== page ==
By Bianca Schulze, The Children’s Book Review
Published: April 23, 2009
by Kate Feiffer (author), Tricia Tusa (illustrator)
Reading level: Ages 8-12
Hardcover: 208 pages
Publisher: Simon & Schuster/Paula Wiseman Books (February 24, 2009)
What to expect: Dogs, Lost and found possesions, Family
Kids that enjoy reading will have a lot of fun with this one. Kate Feiffer has developed a story jam-packed with entertaining word play. She has done a great job of providing an endearing tale of a dysfunctional family. Mr. and Mrs. Puddle can not agree on anything — not even their daughter’s name. Mrs. Puddle calls her Emily and Mr. Puddle calls her Ferdinanda, but she is known to the rest of us as Baby. You might believe that this is in actual fact the problem with the puddles. You’re not wrong in assuming so, but the problem in this story is that they have lost their dogs who both happen to be named Sally. You guessed it, Mr. and Mrs. Puddle could not agree on names for the dogs either. The twists and turns of the story lead to a surprising and happy ending.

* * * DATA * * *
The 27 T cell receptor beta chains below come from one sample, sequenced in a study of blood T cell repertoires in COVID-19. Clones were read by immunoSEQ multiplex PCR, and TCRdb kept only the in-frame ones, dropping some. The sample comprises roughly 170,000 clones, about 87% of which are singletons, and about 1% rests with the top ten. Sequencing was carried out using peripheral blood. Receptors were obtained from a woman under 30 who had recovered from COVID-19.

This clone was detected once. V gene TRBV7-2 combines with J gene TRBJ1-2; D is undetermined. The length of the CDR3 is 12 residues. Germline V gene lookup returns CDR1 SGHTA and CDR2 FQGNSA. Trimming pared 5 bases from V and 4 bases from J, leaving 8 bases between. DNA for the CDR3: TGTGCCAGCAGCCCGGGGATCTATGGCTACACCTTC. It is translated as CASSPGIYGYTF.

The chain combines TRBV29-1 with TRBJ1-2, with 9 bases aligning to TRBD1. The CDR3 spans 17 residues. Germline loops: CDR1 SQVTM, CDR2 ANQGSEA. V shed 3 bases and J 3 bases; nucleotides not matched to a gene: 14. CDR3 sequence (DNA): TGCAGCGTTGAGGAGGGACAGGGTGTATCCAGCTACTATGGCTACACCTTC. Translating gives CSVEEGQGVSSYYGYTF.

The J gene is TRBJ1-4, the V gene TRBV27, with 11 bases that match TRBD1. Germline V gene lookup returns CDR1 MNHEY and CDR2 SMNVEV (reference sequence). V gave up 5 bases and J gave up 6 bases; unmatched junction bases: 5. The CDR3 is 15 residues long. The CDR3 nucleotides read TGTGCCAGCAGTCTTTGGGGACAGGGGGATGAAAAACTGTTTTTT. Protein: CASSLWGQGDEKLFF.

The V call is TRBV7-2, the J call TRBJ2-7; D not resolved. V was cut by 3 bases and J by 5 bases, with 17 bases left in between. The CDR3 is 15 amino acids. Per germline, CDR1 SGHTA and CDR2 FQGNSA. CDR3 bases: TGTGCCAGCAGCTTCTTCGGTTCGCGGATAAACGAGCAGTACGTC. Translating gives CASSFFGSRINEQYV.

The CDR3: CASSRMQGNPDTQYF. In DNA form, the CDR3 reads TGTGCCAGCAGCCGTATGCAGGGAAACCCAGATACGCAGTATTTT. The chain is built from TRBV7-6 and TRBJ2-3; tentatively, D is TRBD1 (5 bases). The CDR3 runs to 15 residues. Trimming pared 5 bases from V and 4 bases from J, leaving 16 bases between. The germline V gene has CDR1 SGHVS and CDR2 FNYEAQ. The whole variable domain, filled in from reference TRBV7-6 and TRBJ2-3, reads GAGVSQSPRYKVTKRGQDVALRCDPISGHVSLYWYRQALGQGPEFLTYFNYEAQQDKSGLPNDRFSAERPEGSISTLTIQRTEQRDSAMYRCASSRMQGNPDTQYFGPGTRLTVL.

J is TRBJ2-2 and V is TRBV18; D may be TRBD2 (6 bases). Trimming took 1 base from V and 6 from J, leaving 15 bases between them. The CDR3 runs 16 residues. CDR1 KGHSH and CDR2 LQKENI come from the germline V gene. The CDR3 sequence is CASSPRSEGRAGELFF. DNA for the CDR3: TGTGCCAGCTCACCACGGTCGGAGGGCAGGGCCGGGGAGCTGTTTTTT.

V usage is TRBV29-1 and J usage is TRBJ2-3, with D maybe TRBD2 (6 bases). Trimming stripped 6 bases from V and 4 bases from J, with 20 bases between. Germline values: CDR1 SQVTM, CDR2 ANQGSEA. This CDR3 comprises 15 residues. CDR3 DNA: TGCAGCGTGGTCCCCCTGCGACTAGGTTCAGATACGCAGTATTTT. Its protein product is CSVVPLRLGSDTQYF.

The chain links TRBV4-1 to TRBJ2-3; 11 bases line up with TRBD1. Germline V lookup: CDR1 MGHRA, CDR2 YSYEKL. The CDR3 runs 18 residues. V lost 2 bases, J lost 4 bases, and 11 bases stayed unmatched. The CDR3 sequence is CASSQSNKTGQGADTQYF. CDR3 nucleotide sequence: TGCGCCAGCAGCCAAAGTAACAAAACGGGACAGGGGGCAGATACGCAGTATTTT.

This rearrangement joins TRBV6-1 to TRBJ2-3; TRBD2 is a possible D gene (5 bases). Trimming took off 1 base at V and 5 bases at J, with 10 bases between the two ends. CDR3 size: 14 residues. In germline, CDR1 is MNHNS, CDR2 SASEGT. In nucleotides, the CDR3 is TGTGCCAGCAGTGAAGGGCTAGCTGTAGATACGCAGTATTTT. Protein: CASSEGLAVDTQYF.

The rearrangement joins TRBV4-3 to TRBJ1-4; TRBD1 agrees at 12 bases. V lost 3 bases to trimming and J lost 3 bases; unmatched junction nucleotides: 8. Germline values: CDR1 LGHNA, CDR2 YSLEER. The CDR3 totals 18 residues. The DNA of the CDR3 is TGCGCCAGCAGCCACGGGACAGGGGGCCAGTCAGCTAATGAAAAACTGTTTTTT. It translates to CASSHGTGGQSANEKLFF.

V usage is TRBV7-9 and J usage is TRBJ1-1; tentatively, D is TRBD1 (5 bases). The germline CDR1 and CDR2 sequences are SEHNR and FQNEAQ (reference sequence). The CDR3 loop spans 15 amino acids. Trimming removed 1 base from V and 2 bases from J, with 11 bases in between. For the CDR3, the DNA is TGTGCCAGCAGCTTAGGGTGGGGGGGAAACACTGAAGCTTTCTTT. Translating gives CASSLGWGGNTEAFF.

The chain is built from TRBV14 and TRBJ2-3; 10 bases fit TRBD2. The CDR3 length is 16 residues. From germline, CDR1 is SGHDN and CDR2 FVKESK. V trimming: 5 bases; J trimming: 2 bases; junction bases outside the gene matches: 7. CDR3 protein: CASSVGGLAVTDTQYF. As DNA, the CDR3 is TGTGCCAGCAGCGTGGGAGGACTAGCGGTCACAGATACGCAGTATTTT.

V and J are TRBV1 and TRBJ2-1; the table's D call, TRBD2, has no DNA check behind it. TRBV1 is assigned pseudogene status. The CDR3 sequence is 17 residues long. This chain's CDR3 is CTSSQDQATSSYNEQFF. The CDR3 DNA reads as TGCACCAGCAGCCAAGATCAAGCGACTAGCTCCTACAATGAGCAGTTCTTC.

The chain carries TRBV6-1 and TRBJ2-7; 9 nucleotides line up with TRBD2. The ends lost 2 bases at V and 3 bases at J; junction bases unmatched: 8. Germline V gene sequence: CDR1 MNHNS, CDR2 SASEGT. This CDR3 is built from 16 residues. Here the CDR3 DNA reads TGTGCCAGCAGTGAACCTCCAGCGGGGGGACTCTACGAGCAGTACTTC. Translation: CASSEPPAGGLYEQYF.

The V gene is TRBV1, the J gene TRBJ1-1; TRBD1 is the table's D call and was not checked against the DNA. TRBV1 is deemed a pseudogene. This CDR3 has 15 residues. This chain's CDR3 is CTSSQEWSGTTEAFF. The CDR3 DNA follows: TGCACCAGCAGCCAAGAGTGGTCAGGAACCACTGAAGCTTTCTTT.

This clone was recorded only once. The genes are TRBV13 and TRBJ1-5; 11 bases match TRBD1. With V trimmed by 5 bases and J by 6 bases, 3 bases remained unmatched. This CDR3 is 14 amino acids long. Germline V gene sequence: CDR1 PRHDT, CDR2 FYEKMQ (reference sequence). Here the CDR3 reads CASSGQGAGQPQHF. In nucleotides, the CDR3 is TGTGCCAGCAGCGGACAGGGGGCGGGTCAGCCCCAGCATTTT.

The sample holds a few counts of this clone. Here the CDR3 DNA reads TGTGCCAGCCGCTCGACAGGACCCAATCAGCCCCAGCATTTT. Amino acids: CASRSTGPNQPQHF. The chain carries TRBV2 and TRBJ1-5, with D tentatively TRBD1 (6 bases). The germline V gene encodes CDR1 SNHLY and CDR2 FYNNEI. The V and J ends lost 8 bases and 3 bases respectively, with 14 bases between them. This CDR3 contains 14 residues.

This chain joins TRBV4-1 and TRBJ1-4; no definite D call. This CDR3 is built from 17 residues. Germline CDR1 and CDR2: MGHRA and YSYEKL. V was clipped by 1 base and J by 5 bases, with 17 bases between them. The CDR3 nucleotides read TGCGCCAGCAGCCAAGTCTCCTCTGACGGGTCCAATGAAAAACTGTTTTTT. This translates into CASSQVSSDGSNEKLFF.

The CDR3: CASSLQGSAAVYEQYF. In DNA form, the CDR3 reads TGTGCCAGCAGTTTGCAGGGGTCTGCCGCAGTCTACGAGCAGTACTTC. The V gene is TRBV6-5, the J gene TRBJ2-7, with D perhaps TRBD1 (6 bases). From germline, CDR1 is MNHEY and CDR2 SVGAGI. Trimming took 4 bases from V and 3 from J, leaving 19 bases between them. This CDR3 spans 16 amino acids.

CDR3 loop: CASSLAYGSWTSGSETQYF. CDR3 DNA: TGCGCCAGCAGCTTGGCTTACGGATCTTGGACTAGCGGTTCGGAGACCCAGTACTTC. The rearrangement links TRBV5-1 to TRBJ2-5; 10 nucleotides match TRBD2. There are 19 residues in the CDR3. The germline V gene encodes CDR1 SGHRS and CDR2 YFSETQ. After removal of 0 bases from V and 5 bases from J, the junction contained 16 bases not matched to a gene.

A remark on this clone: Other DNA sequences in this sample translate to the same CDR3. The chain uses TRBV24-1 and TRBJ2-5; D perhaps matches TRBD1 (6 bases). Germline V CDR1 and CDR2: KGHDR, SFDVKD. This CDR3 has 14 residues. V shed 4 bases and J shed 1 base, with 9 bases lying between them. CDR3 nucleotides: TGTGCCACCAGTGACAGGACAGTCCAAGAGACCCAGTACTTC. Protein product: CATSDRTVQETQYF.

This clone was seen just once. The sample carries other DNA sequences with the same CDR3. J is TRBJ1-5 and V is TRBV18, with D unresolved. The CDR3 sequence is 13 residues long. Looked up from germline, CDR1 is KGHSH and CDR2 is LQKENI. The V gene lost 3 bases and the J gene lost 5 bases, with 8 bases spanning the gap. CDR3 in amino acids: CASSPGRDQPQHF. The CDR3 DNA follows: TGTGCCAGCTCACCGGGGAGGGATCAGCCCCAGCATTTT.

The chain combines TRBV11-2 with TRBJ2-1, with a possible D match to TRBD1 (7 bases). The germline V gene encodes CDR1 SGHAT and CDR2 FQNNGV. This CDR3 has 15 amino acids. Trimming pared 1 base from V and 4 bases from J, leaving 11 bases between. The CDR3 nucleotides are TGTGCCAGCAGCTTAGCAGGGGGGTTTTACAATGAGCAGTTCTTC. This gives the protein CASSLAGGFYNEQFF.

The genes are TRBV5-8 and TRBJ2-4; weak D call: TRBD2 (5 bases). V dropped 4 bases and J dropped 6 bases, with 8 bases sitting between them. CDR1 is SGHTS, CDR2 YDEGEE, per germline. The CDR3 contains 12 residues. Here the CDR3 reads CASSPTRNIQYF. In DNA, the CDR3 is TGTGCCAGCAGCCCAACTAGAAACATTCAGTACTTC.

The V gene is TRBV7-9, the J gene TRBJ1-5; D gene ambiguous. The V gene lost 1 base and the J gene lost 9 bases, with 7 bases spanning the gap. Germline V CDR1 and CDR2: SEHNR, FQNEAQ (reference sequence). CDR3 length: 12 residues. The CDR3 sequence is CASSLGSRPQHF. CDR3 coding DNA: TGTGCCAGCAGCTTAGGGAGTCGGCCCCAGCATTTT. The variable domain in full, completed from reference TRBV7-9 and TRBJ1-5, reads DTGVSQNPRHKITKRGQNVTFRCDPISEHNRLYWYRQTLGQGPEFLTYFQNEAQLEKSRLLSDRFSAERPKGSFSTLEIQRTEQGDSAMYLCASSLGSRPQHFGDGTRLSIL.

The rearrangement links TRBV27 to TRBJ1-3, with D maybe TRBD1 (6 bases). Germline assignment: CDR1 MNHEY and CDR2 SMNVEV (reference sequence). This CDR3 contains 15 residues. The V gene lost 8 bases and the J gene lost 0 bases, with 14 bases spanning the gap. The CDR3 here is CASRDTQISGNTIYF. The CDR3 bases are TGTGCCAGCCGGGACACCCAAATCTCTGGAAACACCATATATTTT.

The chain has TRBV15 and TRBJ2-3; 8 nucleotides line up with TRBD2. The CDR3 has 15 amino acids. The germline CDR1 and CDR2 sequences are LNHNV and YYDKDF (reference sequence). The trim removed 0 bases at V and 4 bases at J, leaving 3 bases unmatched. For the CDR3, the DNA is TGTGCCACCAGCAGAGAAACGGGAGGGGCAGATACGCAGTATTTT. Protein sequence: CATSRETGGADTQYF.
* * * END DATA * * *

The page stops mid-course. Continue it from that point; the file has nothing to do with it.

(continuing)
Throughout the story Feiffer often directs questions to the reader, which allows us to feel a greater connection to the story. Illustrator, Tricia Tusa, has done a wonederful job of furthering that connection with her quirky and very suitable illustrations rendered in pencil, crayon, and watercolor. There is almost a picture on every page making it a great choice for kids that are new to the more serious layout of chapter books. Sarah Pennypacker, author of the Clementine series, said, “The problem with the Puddles is a blast from first page to last. My only complaint is that I didn’t write it!”
Excerpt from chapter one:
Every day clouds zipped across the sky until they got to the Puddle property. No one knew why. All anyone knew was that when a cloud did get to the Puddles’ house, it stopped. It took time out of its busy schedule to hang out for a while and practice its shape-making. It was as if the cloud suddenly forgot it was heading to a hurricane in Florida or an important blizzard in Canada. Perhaps it knew a family named Puddle lived below, or perhaps, as Baby Puddle believed, there was a big sign in the sky above their house that said STOP FOR PUDDLES.
Add this book to your collection: The Problem with the Puddles